At the moment, 17.7 million Ukrainians are in need of humanitarian assistance, and 9.3 million are in need of food aid and housing.

The UN has presented as confirmed 6,755 civilian deaths and 10,607 wounded since the beginning of the war, stressing that these figures are much lower than the real ones.

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Life sentence for former Swedish official for spying for Russia

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A Stockholm court on Monday sentenced a former Swedish intelligence officer to life in prison for spying for Russia, and his brother to at least 12 years in prison. In what is considered one of the most serious cases in Swedish counterintelligence history, much of the trial took place behind closed doors in the name of national security.

According to the prosecution, it was Russian military intelligence, the GRU, who took advantage of the information provided by the two brothers between 2011 and their arrest at the end of 2021.

Peyman Kia, 42, has held many senior positions in the Swedish security apparatus, including the army and his country’s intelligence services (Säpo). His younger brother, Payam, 35, is accused of “participating in the planning” of the plot and of “managing contacts with Russia and the GRU, including passing on information and receiving financial rewards.”

Both men deny the charges, and their lawyers have demanded an acquittal on charges of “aggravated espionage,” according to the Swedish news agency TT.

The trial coincides with another case of alleged Russian espionage, with the arrest of the Russian-born couple in late November in a suburb of Stockholm by a police team arriving at dawn in a Blackhawk helicopter.

Research website Bellingcat identified them as Sergei Skvortsov and Elena Kulkova. The couple allegedly acted as sleeper agents for Moscow, having moved to Sweden in the late 1990s.

According to Swedish press reports, the couple ran companies specializing in the import and export of electronic components and industrial technology.

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The man was again detained at the end of November for “illegal intelligence activities.” His partner, suspected of being an accomplice, has been released but remains under investigation.

According to Swedish authorities, the arrests are not related to the trial of the Kia brothers.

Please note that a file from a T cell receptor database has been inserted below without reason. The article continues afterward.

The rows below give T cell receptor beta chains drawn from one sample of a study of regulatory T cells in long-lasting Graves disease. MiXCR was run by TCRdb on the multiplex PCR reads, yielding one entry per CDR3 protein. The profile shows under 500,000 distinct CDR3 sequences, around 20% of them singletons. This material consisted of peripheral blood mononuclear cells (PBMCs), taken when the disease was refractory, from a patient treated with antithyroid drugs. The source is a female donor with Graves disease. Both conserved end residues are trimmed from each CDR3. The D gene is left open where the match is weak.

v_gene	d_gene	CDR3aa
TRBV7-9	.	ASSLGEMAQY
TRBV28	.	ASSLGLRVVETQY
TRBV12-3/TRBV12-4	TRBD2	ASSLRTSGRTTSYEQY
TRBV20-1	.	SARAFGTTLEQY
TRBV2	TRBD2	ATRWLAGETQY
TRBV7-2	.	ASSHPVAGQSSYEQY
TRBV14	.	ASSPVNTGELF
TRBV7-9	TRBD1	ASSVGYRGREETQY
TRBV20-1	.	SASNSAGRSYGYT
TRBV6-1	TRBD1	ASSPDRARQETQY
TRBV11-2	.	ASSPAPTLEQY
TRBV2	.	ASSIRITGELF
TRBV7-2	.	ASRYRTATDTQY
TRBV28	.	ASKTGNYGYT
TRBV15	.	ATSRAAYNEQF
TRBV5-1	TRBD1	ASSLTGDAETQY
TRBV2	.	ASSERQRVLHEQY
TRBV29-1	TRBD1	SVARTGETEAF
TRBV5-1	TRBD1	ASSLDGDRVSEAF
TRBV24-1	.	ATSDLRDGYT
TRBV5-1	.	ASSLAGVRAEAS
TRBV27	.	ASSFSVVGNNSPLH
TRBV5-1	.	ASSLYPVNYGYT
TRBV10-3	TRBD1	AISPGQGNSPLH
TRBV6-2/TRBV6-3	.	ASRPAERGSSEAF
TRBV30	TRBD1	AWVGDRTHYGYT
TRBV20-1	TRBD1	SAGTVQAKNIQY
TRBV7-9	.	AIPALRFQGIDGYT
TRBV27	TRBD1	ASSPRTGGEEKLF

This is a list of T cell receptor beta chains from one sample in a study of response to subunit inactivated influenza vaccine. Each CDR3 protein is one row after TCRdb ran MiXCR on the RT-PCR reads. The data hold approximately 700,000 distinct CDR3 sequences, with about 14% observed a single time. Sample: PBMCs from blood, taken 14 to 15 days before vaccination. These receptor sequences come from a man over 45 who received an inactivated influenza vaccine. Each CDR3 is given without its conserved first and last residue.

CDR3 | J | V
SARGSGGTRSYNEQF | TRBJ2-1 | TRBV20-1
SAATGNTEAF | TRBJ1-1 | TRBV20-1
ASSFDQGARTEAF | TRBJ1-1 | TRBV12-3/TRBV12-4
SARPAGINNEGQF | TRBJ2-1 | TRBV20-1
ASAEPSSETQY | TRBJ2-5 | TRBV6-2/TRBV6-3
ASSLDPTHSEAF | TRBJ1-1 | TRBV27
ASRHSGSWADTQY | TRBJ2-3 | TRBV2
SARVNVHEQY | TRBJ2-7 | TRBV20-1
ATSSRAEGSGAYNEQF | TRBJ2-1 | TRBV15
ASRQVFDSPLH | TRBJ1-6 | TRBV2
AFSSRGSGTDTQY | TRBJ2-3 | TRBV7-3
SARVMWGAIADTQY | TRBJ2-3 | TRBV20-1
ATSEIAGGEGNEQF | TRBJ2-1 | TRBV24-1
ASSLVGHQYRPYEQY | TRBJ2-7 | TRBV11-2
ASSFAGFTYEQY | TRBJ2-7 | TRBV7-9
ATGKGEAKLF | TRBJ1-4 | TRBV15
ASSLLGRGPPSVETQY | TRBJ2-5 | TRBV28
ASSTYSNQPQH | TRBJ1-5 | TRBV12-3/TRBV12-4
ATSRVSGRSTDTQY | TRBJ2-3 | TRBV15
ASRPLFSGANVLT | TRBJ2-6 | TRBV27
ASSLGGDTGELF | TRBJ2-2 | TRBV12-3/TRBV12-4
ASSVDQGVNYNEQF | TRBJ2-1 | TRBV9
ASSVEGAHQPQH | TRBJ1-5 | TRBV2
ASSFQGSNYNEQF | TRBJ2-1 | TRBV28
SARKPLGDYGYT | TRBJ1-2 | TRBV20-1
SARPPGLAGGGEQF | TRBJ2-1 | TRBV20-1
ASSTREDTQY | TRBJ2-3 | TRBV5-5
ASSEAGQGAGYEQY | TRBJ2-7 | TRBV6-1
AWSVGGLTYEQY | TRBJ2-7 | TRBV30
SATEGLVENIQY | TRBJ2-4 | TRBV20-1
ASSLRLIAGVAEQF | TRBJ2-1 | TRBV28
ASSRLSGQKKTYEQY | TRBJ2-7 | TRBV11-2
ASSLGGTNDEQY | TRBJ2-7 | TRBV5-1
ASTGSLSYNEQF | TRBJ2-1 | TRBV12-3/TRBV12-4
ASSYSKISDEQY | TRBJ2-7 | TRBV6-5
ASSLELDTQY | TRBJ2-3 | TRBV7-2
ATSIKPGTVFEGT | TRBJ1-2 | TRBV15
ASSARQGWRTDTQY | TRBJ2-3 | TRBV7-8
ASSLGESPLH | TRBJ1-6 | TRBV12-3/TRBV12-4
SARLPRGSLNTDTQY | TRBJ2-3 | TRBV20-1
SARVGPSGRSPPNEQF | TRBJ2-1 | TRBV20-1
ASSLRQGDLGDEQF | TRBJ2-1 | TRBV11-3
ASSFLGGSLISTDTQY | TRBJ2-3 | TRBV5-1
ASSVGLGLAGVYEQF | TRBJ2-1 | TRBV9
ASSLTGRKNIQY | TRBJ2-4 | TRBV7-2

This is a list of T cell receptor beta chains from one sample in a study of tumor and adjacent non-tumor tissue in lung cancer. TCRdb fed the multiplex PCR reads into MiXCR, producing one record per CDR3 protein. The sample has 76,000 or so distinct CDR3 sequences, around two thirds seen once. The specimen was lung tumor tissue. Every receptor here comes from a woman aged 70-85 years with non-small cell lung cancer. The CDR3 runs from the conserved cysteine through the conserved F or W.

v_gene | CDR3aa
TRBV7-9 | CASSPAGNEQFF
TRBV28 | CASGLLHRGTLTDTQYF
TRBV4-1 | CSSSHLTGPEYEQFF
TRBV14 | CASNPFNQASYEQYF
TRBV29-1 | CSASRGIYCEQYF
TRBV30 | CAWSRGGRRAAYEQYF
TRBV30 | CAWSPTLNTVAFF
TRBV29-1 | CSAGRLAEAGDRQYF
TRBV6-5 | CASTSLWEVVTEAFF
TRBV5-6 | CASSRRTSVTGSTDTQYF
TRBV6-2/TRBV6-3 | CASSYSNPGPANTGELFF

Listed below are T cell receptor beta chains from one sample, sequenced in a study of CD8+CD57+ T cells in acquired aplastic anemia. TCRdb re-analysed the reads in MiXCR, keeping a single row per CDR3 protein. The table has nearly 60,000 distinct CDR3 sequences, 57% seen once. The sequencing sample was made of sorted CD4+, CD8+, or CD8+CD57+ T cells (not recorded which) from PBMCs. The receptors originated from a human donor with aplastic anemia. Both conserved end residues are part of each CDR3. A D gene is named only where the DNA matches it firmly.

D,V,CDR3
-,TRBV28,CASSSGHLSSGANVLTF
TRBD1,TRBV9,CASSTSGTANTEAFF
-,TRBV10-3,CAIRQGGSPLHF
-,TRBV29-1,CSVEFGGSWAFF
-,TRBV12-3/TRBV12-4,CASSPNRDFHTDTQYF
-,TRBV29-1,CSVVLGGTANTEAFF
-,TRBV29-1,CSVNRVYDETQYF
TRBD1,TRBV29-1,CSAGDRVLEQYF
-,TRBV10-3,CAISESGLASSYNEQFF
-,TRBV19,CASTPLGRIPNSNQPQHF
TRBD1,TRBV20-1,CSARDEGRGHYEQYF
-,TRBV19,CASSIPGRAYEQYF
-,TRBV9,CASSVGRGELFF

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Ukraine admitted that Russia may announce a general mobilization

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“They can strengthen their positions. We understand that this can happen. At the same time, we do not rule out that they will announce a general mobilization,” Danilov said in an interview with the Ukrainska Pravda online publication.

Danilov believed that this mobilization would also be convened “to exterminate as many as possible” of Russian citizens, so that “they would no longer have any problems on their territory.”

In this sense, Danilov also reminded that Russia has not given up on securing control over Kyiv or the idea of ​​the complete “destruction” of Ukraine. “We have to be ready for anything,” he said.

“I want everyone to understand that [os russos] they have not given up on the idea of ​​destroying our nation. If they don’t have Kyiv in their hands, they won’t have anything in their hands, we must understand this,” continued Danilov, who also did not rule out that a new Russian offensive would come from “Belarus and other territories.” .

As such, Danilov praised the decision of many of its residents who chose to stay in the Ukrainian capital when the war broke out in order to defend the city.

“They expected that there would be panic, that people would run, that there would be nothing to protect Kyiv,” he added, referring to President Volodymyr Zelensky.

The military offensive launched on February 24 by Russia in Ukraine caused at least 6.5 million internally displaced persons and more than 7.8 million refugees to European countries, which is why the UN classifies this migration crisis as the worst in Europe since World War II (1939-1945). gg.). ).

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At the moment, 17.7 million Ukrainians are in need of humanitarian assistance, and 9.3 million are in need of food aid and housing.

The Russian invasion, justified by Russian President Vladimir Putin on the need to “denazify” and demilitarize Ukraine for Russia’s security, was condemned by the international community at large, which responded by sending weapons to Ukraine and imposing political and economic sanctions on Russia.

The UN has presented as confirmed 6,755 civilian deaths and 10,607 wounded since the beginning of the war, stressing that these figures are much lower than the real ones.